Dear Diane, The disturbing comments in your final paragraph deserve a wide audience. It is always hard to know when we are being alarmists, and when we are understating a dangerous trend. Maybe schools were once less worrisome because they simply played a much smaller role in our lives and life itself was a teacher of common sense. But all roads lead to Rome, so while it may appear that I'm switching subjects, Diane, it leads to the same place. I read the story a few weeks ago about Carol and Joe Reich's struggle to retain control over the public ...

Dear Deb, The promise of this blog “Bridging Differences” was that (is that?) we would acknowledge our disagreements and from time to time discover issues where we agree. We aim to keep that promise! This is an issue—spotting the nonsense and naming it—where we are on the same page. A few days ago, I watched a movie made in the 1930s, in which there was a crusading newspaper editor. In his office was a sampler that said, “Tell the truth.” These days, we recognize that the “truth” may be elusive, and we may not even agree on how to...

Dear Diane, As I was watching the Democratic party presidential wanna-be's the other night, I thought about our misuse of language. Was that a "debate"? But worse, what does it mean to ask serious potential presidents to talk about important matters—in 30 seconds? So, in answer to: why educate? So that someday we might have a public that would be embarrassed to watch such nonsense and a media that knew better. I turned off the TV at last and started reading my cousin Judith Larner Lowry's book on restoration gardening in California—"The Landscaping Ideas of Jays". After reading...

Dear Deb, Now that our mayor, Michael Bloomberg, is readying himself as a potential candidate for the Presidency, it is clear that education will be one of his signature issues. Sadly, he knows no more about education today than he did when he became mayor in 2001, based on his latest plan to pay poor kids to get higher test scores. That strategy seems to me to be an abject admission of cluelessness: When you don't know anything about teaching or curriculum, then just pay for results. I understand your frustration about the historical amnesia that you encountered. It seems ...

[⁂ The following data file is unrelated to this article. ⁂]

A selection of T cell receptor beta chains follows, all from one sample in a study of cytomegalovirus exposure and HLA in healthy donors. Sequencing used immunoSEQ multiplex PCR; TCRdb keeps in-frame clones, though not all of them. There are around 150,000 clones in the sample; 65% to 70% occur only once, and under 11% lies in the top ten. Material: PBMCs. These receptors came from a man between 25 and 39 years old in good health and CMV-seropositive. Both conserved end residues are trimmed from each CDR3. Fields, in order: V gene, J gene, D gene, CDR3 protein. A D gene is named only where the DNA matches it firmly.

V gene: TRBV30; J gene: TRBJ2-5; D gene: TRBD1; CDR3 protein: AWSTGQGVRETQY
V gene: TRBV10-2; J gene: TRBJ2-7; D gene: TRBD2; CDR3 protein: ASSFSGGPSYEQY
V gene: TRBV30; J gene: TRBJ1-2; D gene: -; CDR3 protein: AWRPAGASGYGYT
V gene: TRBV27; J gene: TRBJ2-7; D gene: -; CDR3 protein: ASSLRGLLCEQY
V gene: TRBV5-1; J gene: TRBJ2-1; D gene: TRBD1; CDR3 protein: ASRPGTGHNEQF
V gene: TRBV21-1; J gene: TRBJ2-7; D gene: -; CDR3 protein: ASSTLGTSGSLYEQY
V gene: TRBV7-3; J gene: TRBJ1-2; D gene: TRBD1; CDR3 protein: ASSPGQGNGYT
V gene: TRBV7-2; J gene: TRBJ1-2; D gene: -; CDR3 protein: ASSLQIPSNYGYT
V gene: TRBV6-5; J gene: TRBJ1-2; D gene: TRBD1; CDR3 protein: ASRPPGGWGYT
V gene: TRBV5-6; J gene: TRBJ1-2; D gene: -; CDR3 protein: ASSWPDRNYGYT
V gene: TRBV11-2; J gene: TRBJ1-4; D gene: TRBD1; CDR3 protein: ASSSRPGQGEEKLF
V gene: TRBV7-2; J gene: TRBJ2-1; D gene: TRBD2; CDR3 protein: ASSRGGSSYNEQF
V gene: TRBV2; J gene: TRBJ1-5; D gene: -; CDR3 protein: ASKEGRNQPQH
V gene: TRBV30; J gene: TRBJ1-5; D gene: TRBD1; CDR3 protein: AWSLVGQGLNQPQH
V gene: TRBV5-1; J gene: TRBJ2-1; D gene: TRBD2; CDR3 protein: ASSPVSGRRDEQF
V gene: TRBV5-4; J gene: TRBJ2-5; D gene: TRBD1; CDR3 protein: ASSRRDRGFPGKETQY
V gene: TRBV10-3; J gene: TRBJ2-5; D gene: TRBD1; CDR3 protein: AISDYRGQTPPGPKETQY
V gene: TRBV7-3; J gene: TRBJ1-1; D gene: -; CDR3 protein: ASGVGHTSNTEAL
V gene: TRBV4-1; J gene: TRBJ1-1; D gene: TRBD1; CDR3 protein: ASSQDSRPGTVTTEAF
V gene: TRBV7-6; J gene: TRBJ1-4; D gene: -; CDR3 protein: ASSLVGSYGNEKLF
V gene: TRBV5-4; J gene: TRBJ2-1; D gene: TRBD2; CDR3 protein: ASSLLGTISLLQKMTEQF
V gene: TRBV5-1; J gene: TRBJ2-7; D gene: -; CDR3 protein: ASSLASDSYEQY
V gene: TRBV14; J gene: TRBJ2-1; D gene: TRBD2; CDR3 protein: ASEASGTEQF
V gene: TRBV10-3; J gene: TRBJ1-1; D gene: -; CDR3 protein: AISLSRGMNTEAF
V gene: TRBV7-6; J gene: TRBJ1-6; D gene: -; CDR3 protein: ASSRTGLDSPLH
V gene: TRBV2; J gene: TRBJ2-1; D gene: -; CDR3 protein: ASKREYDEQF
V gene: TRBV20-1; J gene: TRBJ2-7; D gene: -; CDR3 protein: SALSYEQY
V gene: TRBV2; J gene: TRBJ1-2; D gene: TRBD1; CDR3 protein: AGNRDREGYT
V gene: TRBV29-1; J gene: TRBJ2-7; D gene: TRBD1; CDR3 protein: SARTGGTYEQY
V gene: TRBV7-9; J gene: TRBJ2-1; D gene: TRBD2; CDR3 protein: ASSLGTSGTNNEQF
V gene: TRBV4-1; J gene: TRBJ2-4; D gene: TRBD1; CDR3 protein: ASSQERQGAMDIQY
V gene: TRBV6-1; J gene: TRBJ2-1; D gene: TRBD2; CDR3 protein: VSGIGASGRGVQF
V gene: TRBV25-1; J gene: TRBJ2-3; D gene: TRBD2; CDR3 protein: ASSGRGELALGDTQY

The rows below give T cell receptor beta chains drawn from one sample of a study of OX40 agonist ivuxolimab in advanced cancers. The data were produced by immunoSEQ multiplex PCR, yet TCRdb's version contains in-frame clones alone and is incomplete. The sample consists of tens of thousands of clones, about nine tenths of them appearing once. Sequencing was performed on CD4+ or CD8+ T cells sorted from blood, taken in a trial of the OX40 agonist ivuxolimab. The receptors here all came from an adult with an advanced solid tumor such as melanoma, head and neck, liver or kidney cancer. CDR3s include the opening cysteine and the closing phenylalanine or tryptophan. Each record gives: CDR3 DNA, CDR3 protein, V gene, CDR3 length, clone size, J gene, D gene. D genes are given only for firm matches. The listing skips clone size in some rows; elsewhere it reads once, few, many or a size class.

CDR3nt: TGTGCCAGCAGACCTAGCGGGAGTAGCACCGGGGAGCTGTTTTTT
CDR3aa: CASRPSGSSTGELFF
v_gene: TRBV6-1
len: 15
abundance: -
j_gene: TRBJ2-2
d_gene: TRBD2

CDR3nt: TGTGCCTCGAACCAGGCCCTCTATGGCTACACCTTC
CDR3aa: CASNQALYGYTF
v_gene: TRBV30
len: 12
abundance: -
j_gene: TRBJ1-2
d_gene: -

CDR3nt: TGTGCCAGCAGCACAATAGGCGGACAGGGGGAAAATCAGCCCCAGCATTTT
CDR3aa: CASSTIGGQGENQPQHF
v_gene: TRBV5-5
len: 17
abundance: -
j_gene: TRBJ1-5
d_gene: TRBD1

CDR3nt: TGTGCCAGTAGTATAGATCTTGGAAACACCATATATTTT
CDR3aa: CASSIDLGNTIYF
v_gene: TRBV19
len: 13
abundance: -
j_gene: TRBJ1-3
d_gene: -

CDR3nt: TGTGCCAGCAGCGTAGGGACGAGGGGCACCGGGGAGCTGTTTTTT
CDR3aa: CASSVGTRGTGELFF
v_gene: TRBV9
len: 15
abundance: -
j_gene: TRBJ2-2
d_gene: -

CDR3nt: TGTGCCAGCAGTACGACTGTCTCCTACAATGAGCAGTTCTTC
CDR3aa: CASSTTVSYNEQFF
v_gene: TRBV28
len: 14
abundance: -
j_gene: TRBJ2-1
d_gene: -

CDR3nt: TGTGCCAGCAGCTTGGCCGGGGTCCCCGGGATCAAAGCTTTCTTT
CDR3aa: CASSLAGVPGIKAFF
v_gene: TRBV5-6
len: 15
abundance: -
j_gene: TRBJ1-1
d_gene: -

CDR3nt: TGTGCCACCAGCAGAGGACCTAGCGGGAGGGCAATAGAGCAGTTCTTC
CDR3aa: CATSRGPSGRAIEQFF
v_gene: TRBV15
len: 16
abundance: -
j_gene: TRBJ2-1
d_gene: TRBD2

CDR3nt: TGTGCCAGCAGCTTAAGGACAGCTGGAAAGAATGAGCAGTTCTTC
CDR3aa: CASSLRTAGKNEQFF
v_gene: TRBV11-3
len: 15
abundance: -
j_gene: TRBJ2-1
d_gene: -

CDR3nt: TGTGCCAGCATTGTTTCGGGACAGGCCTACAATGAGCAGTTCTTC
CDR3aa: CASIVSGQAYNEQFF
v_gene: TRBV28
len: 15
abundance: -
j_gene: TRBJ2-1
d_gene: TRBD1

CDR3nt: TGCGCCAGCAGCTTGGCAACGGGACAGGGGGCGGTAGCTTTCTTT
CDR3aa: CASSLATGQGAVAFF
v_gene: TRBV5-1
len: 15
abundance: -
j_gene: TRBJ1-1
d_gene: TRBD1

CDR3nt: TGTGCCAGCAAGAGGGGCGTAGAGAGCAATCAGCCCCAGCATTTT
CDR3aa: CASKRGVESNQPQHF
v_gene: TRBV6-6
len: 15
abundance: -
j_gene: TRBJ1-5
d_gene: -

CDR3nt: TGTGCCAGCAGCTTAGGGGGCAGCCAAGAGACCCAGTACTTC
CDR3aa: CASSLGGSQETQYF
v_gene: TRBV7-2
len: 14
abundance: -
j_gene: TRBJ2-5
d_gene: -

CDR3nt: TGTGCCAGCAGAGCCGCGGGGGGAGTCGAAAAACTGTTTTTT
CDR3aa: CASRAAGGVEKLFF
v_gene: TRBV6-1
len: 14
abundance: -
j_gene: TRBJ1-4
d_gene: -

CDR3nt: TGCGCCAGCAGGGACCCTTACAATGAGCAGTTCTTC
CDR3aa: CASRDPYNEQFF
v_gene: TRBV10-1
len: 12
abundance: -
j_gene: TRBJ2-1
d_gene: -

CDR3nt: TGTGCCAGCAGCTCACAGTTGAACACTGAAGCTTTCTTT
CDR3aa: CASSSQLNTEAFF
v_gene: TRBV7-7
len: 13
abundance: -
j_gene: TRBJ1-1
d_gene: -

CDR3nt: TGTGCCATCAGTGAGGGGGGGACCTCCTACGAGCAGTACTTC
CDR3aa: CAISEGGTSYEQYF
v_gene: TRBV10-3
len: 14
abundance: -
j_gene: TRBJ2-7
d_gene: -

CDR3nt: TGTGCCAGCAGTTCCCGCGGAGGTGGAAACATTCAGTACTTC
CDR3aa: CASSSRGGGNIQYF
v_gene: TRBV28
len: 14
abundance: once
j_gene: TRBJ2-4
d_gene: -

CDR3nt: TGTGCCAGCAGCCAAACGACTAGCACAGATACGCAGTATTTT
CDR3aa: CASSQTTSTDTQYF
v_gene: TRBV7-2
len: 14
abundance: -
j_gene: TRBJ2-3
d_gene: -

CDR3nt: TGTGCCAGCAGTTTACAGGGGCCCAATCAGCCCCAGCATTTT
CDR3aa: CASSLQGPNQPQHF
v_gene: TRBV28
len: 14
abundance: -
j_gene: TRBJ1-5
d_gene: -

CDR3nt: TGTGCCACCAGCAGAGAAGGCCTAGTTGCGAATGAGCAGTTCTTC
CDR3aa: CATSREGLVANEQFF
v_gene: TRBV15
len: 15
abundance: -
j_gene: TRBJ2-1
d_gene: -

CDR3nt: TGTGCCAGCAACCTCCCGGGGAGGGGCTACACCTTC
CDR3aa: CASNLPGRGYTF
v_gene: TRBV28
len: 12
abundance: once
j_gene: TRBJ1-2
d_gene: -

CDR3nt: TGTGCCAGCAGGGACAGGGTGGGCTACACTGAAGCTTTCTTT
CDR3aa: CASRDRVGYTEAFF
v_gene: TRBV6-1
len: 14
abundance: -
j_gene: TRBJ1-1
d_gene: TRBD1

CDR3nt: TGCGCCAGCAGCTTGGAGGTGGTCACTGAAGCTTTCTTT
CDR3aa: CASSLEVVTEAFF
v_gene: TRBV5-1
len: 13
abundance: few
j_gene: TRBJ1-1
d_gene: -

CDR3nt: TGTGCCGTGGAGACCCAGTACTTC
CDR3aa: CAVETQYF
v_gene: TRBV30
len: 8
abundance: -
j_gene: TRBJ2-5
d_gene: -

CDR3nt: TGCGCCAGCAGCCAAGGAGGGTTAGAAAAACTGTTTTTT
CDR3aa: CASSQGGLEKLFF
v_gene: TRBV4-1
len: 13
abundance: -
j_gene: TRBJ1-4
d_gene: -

Dear Diane, I was talking with a young man yesterday who is working at a new NYC high schools for students who have dropped out or are about to. He's very enthusiastic about the work and the school. He thinks Bloomberg and Company invented such schools, and that his is the first. Historical amnesia is, alas, widespread. In a piece on Bloomberg’s ambitions for the Presidency and another on the High School of International Business and Finance, NY Times reporter Sara Rimer suggests that Bloomberg/Klein are the first to worry about how to educate the kids at the ...

The opinions expressed in Bridging Differences are strictly those of the author(s) and do not reflect the opinions or endorsement of Editorial Projects in Education, or any of its publications.

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